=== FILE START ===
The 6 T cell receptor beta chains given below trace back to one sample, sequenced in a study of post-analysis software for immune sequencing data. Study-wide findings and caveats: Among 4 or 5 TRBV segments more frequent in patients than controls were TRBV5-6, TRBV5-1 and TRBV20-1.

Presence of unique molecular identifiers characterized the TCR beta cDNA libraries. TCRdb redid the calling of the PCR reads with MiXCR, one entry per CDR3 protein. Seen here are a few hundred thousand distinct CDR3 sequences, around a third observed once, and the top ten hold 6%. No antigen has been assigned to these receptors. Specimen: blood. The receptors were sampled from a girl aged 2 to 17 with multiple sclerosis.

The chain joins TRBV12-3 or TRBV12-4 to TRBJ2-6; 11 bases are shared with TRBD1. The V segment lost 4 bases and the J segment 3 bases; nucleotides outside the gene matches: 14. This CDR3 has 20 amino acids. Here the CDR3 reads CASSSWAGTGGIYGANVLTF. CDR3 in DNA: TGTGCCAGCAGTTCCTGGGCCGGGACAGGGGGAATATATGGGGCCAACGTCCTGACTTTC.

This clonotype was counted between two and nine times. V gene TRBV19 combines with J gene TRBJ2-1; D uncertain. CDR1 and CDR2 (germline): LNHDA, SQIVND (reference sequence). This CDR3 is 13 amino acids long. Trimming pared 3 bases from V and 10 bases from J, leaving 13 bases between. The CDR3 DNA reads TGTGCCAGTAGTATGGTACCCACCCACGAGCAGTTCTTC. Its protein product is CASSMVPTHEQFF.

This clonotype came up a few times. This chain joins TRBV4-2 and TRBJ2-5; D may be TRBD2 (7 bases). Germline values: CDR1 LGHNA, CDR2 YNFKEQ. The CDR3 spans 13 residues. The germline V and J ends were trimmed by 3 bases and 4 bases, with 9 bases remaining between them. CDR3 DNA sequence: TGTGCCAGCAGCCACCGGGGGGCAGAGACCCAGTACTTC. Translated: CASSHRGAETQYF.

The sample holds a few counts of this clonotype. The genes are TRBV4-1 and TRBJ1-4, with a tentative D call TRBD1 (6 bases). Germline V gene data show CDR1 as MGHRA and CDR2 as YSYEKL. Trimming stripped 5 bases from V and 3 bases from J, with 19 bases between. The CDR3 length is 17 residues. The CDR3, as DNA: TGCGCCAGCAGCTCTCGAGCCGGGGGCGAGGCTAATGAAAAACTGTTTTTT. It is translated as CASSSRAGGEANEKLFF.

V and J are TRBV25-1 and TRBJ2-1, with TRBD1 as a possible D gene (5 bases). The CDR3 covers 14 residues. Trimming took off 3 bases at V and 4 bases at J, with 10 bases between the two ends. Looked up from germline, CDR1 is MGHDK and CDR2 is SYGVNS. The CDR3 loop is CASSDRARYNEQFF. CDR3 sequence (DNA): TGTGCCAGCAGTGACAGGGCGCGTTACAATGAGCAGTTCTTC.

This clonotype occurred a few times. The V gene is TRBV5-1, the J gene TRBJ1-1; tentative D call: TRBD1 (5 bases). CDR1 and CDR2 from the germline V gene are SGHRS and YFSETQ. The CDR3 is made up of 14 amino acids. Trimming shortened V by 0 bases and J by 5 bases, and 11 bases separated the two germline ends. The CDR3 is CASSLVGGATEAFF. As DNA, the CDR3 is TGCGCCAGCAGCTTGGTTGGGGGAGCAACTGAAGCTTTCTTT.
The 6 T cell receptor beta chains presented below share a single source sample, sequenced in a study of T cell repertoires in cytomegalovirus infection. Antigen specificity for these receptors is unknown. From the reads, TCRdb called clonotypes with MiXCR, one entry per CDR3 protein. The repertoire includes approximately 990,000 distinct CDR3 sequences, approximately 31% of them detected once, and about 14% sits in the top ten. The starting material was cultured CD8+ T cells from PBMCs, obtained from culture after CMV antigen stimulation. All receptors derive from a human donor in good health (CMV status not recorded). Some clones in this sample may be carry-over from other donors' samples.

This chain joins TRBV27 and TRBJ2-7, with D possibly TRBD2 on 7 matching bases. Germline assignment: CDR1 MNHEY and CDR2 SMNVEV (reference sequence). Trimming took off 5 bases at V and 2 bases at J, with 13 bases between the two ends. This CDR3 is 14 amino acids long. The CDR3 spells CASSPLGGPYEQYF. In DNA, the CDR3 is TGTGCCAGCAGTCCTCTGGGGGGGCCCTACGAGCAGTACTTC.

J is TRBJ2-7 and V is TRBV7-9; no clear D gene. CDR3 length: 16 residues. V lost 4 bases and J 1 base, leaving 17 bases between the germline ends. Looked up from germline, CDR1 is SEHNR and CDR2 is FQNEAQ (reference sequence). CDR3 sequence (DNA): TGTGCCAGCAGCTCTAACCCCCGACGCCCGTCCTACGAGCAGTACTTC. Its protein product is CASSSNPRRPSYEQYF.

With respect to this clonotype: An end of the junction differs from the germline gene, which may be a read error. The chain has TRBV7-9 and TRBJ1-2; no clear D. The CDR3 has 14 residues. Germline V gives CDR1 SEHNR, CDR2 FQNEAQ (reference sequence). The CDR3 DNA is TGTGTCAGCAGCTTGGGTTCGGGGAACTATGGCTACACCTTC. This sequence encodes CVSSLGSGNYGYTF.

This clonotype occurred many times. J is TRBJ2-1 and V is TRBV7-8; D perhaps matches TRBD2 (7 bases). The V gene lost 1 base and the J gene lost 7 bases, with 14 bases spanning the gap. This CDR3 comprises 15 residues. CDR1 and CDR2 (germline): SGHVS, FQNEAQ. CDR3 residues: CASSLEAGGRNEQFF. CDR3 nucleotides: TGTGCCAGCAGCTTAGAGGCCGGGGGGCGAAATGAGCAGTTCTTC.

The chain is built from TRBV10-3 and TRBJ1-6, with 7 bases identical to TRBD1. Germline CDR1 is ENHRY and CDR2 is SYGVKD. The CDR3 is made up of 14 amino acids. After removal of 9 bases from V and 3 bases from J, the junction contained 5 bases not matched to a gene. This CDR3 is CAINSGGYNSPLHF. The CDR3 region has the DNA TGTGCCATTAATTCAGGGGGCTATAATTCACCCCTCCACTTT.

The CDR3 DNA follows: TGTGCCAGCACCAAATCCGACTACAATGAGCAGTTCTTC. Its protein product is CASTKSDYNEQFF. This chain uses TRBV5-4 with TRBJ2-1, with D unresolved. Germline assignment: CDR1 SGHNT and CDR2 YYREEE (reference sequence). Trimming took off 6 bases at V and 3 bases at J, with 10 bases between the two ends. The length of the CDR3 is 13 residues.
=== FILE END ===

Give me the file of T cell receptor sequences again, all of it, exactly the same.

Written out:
The 6 T cell receptor beta chains given below trace back to one sample, sequenced in a study of post-analysis software for immune sequencing data. Study-wide findings and caveats: Among 4 or 5 TRBV segments more frequent in patients than controls were TRBV5-6, TRBV5-1 and TRBV20-1.

Presence of unique molecular identifiers characterized the TCR beta cDNA libraries. TCRdb redid the calling of the PCR reads with MiXCR, one entry per CDR3 protein. Seen here are a few hundred thousand distinct CDR3 sequences, around a third observed once, and the top ten hold 6%. No antigen has been assigned to these receptors. Specimen: blood. The receptors were sampled from a girl aged 2 to 17 with multiple sclerosis.

The chain joins TRBV12-3 or TRBV12-4 to TRBJ2-6; 11 bases are shared with TRBD1. The V segment lost 4 bases and the J segment 3 bases; nucleotides outside the gene matches: 14. This CDR3 has 20 amino acids. Here the CDR3 reads CASSSWAGTGGIYGANVLTF. CDR3 in DNA: TGTGCCAGCAGTTCCTGGGCCGGGACAGGGGGAATATATGGGGCCAACGTCCTGACTTTC.

This clonotype was counted between two and nine times. V gene TRBV19 combines with J gene TRBJ2-1; D uncertain. CDR1 and CDR2 (germline): LNHDA, SQIVND (reference sequence). This CDR3 is 13 amino acids long. Trimming pared 3 bases from V and 10 bases from J, leaving 13 bases between. The CDR3 DNA reads TGTGCCAGTAGTATGGTACCCACCCACGAGCAGTTCTTC. Its protein product is CASSMVPTHEQFF.

This clonotype came up a few times. This chain joins TRBV4-2 and TRBJ2-5; D may be TRBD2 (7 bases). Germline values: CDR1 LGHNA, CDR2 YNFKEQ. The CDR3 spans 13 residues. The germline V and J ends were trimmed by 3 bases and 4 bases, with 9 bases remaining between them. CDR3 DNA sequence: TGTGCCAGCAGCCACCGGGGGGCAGAGACCCAGTACTTC. Translated: CASSHRGAETQYF.

The sample holds a few counts of this clonotype. The genes are TRBV4-1 and TRBJ1-4, with a tentative D call TRBD1 (6 bases). Germline V gene data show CDR1 as MGHRA and CDR2 as YSYEKL. Trimming stripped 5 bases from V and 3 bases from J, with 19 bases between. The CDR3 length is 17 residues. The CDR3, as DNA: TGCGCCAGCAGCTCTCGAGCCGGGGGCGAGGCTAATGAAAAACTGTTTTTT. It is translated as CASSSRAGGEANEKLFF.

V and J are TRBV25-1 and TRBJ2-1, with TRBD1 as a possible D gene (5 bases). The CDR3 covers 14 residues. Trimming took off 3 bases at V and 4 bases at J, with 10 bases between the two ends. Looked up from germline, CDR1 is MGHDK and CDR2 is SYGVNS. The CDR3 loop is CASSDRARYNEQFF. CDR3 sequence (DNA): TGTGCCAGCAGTGACAGGGCGCGTTACAATGAGCAGTTCTTC.

This clonotype occurred a few times. The V gene is TRBV5-1, the J gene TRBJ1-1; tentative D call: TRBD1 (5 bases). CDR1 and CDR2 from the germline V gene are SGHRS and YFSETQ. The CDR3 is made up of 14 amino acids. Trimming shortened V by 0 bases and J by 5 bases, and 11 bases separated the two germline ends. The CDR3 is CASSLVGGATEAFF. As DNA, the CDR3 is TGCGCCAGCAGCTTGGTTGGGGGAGCAACTGAAGCTTTCTTT.
The 6 T cell receptor beta chains presented below share a single source sample, sequenced in a study of T cell repertoires in cytomegalovirus infection. Antigen specificity for these receptors is unknown. From the reads, TCRdb called clonotypes with MiXCR, one entry per CDR3 protein. The repertoire includes approximately 990,000 distinct CDR3 sequences, approximately 31% of them detected once, and about 14% sits in the top ten. The starting material was cultured CD8+ T cells from PBMCs, obtained from culture after CMV antigen stimulation. All receptors derive from a human donor in good health (CMV status not recorded). Some clones in this sample may be carry-over from other donors' samples.

This chain joins TRBV27 and TRBJ2-7, with D possibly TRBD2 on 7 matching bases. Germline assignment: CDR1 MNHEY and CDR2 SMNVEV (reference sequence). Trimming took off 5 bases at V and 2 bases at J, with 13 bases between the two ends. This CDR3 is 14 amino acids long. The CDR3 spells CASSPLGGPYEQYF. In DNA, the CDR3 is TGTGCCAGCAGTCCTCTGGGGGGGCCCTACGAGCAGTACTTC.

J is TRBJ2-7 and V is TRBV7-9; no clear D gene. CDR3 length: 16 residues. V lost 4 bases and J 1 base, leaving 17 bases between the germline ends. Looked up from germline, CDR1 is SEHNR and CDR2 is FQNEAQ (reference sequence). CDR3 sequence (DNA): TGTGCCAGCAGCTCTAACCCCCGACGCCCGTCCTACGAGCAGTACTTC. Its protein product is CASSSNPRRPSYEQYF.

With respect to this clonotype: An end of the junction differs from the germline gene, which may be a read error. The chain has TRBV7-9 and TRBJ1-2; no clear D. The CDR3 has 14 residues. Germline V gives CDR1 SEHNR, CDR2 FQNEAQ (reference sequence). The CDR3 DNA is TGTGTCAGCAGCTTGGGTTCGGGGAACTATGGCTACACCTTC. This sequence encodes CVSSLGSGNYGYTF.

This clonotype occurred many times. J is TRBJ2-1 and V is TRBV7-8; D perhaps matches TRBD2 (7 bases). The V gene lost 1 base and the J gene lost 7 bases, with 14 bases spanning the gap. This CDR3 comprises 15 residues. CDR1 and CDR2 (germline): SGHVS, FQNEAQ. CDR3 residues: CASSLEAGGRNEQFF. CDR3 nucleotides: TGTGCCAGCAGCTTAGAGGCCGGGGGGCGAAATGAGCAGTTCTTC.

The chain is built from TRBV10-3 and TRBJ1-6, with 7 bases identical to TRBD1. Germline CDR1 is ENHRY and CDR2 is SYGVKD. The CDR3 is made up of 14 amino acids. After removal of 9 bases from V and 3 bases from J, the junction contained 5 bases not matched to a gene. This CDR3 is CAINSGGYNSPLHF. The CDR3 region has the DNA TGTGCCATTAATTCAGGGGGCTATAATTCACCCCTCCACTTT.

The CDR3 DNA follows: TGTGCCAGCACCAAATCCGACTACAATGAGCAGTTCTTC. Its protein product is CASTKSDYNEQFF. This chain uses TRBV5-4 with TRBJ2-1, with D unresolved. Germline assignment: CDR1 SGHNT and CDR2 YYREEE (reference sequence). Trimming took off 6 bases at V and 3 bases at J, with 10 bases between the two ends. The length of the CDR3 is 13 residues.